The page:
The Viceroy report contained information that hit the Steinhoff share price like a ton of bricks. Viceroy claimed there were three companies that were used to do business with Steinhoff but did not appear on the group’s balance sheet. The three companies were Campion, Southern View and Genesis. In turn, these companies were controlled by existing and former Steinhoff executives, including a previous group CFO.

Viceroy maintained that most of Steinhoff ’s investments and loans were “used to finance the companies to take over Steinhoff subsidiaries that suffered losses”. According to Viceroy, these companies were therefore used to obscure losses and inflate earnings. Viceroy initially remained anonymous while the storm raged. In response to inquiries, the group told the Bloomberg news service: “We believe the research should do the talking.”

Viceroy described their work as “investigative research” and said they use simple instruments such as Gmail and WordPress for their site because Viceroy is not “a marketing machine. We are a small team of professionals.” They acknowledged that their focus was to research companies where “signs of accounting irregularities and possible fraud are found”.

Steinhoff had not been on Viceroy’s radar at all until the group decided to acquire Mattress Firm at $64 a share – more than double the closing price on the day the deal was announced. Viceroy told Business Day that it had essentially started looking into Steinhoff from “maybe mid-year (2017)”:

“It was a bit like War and Peace. This was like a big novel, there were a lot of names, there were related-party transactions, even down to major transactions like Pepkor. There were many signs that something was wrong.”

After the publication of the Viceroy report, Steinhoff ’s share price continued to fall and the rating agency Moody’s downgraded Steinhoff ’s credit rating to junk status. The Steinhoff collapse was not limited to South Africa. The financial shockwave was felt around the globe. In America, four of the largest American investment banks, JPMorgan Chase, Bank of America, Citigroup and Goldman Sachs, announced they jointly had more than $1 billion of loans linked to Steinhoff. The embattled group owed a total of $22 billion to international banks.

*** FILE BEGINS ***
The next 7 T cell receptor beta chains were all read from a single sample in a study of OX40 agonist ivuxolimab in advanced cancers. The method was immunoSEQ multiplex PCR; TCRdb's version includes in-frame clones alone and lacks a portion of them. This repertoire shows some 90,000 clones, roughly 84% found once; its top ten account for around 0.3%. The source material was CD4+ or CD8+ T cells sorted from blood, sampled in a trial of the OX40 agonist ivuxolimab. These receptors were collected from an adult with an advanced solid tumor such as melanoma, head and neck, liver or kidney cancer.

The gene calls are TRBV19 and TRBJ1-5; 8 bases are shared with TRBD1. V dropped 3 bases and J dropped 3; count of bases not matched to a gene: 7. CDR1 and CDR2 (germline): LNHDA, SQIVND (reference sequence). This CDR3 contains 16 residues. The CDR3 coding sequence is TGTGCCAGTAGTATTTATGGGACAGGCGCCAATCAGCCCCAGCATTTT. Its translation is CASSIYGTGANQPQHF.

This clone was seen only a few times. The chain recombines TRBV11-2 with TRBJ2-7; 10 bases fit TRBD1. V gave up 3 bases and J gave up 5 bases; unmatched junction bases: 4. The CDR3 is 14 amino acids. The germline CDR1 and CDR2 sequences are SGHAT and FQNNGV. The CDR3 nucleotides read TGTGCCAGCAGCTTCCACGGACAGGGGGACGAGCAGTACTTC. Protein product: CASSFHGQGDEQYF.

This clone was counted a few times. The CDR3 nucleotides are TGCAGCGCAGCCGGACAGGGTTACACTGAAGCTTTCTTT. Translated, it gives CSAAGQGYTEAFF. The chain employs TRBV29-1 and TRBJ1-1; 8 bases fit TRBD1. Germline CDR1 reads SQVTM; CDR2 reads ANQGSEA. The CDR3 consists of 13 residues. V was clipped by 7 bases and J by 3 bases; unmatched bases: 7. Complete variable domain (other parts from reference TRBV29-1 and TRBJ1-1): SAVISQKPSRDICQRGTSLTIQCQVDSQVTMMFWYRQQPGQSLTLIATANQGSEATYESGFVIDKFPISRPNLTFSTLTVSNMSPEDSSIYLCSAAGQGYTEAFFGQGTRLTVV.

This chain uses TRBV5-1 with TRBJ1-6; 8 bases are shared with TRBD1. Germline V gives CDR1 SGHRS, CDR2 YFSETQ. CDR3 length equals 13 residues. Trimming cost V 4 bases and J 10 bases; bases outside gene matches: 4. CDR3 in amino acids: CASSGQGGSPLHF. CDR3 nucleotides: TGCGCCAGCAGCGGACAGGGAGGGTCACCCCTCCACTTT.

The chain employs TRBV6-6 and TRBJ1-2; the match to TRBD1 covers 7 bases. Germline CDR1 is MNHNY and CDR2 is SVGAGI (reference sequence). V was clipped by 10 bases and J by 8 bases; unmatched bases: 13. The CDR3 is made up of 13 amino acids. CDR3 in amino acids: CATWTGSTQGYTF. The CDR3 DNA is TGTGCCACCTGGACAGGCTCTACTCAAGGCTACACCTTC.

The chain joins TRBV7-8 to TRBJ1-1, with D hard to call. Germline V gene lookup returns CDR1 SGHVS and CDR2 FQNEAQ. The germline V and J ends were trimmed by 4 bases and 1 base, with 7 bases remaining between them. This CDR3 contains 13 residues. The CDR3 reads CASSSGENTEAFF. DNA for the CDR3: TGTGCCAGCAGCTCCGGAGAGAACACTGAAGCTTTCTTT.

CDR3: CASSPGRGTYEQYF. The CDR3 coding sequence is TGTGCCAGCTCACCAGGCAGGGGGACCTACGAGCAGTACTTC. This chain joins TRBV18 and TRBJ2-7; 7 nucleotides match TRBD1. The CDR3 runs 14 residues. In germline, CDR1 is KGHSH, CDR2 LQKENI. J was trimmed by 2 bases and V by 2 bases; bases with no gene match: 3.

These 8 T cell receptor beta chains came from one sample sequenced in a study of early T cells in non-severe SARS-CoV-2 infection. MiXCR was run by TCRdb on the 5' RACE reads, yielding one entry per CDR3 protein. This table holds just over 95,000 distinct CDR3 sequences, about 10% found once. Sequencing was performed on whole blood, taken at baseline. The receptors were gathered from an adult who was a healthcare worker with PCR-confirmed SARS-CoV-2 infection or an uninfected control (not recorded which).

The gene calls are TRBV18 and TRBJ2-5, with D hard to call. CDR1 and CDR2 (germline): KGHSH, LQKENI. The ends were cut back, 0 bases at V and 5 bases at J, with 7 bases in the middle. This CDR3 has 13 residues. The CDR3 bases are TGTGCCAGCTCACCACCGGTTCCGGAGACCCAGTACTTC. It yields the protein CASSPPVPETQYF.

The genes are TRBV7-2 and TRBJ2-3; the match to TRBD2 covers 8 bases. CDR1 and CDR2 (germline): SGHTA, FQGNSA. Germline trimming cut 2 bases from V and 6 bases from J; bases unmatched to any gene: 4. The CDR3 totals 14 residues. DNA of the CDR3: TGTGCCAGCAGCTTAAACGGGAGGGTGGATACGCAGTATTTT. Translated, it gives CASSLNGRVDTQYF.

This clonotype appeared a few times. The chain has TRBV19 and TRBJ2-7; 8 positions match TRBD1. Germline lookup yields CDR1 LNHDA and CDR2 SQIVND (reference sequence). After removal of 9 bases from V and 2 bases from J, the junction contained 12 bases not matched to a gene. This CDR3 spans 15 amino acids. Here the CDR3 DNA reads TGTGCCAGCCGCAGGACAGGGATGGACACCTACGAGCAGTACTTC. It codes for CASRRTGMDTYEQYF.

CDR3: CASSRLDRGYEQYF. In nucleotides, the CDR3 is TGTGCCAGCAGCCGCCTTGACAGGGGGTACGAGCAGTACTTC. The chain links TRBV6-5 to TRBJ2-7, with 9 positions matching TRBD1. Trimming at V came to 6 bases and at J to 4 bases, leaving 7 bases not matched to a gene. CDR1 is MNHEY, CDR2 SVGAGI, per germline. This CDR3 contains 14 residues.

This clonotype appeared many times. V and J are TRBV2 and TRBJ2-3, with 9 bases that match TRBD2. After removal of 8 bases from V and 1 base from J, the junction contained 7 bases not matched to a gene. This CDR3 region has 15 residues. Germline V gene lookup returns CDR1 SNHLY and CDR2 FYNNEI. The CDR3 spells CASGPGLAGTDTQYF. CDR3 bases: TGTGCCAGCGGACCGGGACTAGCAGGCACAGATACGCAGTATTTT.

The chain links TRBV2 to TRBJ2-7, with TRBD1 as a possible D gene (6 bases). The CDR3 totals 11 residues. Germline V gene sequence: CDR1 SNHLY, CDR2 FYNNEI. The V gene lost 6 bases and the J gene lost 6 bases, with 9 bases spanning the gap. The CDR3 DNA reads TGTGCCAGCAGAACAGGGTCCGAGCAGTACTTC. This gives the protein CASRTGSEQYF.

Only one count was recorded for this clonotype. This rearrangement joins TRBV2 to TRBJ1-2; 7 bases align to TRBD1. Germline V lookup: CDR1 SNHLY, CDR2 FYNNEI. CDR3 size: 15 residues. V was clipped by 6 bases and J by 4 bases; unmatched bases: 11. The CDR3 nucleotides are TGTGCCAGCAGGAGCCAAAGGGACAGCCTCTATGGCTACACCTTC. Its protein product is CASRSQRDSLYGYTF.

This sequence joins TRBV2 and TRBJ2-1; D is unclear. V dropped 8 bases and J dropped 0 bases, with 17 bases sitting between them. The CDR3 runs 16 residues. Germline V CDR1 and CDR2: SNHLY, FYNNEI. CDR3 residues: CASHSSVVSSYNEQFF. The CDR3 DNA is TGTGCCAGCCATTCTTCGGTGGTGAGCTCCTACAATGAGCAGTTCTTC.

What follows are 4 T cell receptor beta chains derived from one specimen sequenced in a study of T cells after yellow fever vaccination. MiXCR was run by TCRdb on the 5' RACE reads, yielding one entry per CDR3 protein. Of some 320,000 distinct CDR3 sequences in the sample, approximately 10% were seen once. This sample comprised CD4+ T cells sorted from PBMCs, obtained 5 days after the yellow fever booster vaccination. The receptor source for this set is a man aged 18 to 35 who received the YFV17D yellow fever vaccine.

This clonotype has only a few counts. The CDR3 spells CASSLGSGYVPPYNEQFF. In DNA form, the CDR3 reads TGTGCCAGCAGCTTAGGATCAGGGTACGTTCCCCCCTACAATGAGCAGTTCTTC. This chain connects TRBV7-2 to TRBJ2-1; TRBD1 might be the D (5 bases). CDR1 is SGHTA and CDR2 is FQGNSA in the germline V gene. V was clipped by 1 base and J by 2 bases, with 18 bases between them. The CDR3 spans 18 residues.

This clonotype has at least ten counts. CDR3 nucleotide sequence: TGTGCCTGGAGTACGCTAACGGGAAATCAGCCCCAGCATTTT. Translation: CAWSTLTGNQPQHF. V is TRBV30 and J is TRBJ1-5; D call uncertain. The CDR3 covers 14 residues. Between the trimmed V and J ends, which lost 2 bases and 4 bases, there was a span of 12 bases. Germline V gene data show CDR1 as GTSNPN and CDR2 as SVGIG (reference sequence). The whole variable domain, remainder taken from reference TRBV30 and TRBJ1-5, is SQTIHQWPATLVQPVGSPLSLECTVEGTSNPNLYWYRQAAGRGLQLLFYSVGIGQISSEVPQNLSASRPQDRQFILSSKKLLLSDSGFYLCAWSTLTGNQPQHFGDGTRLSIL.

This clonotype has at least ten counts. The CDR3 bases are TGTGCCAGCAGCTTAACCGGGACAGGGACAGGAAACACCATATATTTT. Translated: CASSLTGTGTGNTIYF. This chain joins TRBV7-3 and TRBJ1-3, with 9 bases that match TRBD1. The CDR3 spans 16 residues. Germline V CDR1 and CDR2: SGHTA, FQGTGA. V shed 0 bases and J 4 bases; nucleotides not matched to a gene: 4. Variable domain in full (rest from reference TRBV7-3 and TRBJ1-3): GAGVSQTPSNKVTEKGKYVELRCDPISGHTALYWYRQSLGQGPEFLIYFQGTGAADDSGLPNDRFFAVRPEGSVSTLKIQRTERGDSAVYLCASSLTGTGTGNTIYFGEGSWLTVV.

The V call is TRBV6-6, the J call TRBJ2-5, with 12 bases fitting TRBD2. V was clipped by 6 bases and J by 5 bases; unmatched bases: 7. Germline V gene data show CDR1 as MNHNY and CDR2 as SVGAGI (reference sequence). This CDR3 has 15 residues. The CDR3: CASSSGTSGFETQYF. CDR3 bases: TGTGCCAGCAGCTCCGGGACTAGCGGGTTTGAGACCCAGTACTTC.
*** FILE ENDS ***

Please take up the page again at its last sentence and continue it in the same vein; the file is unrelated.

Under increasing pressure, Fraser Perring, Viceroy’s leader, eventually lifted his head above the parapet and agreed to an interview with Bloomberg. Perring is a former social worker who started shorting stocks while working as a child protection officer in Lincolnshire, England. At one stage, he decided to change careers and started to speculate on the stock exchange on a full-time basis. He made more money in his first three months as a full-time investor than he had in 10 years as a social worker.

Perring founded Viceroy Research with two colleagues, Gabriel Bernarde and Aidan Lau, both Australians. The trio began collaborating in 2016 after Perring learned that the two Australians were researching the same company. Viceroy Research announced that they were indeed short sellers.

Viceroy initially considered Mattress Firm as a share to short and was therefore shocked to see Steinhoff’s bid price: “Either the market was undervaluing it by 100%, or Steinhoff was overpaying by 100%,” Perring said in the Bloomberg interview. “And if it’s too good to be true, something is up.” Steinhoff’s $64 a share for Mattress Firm was 115% more than the share price the day before the takeover bid was announced.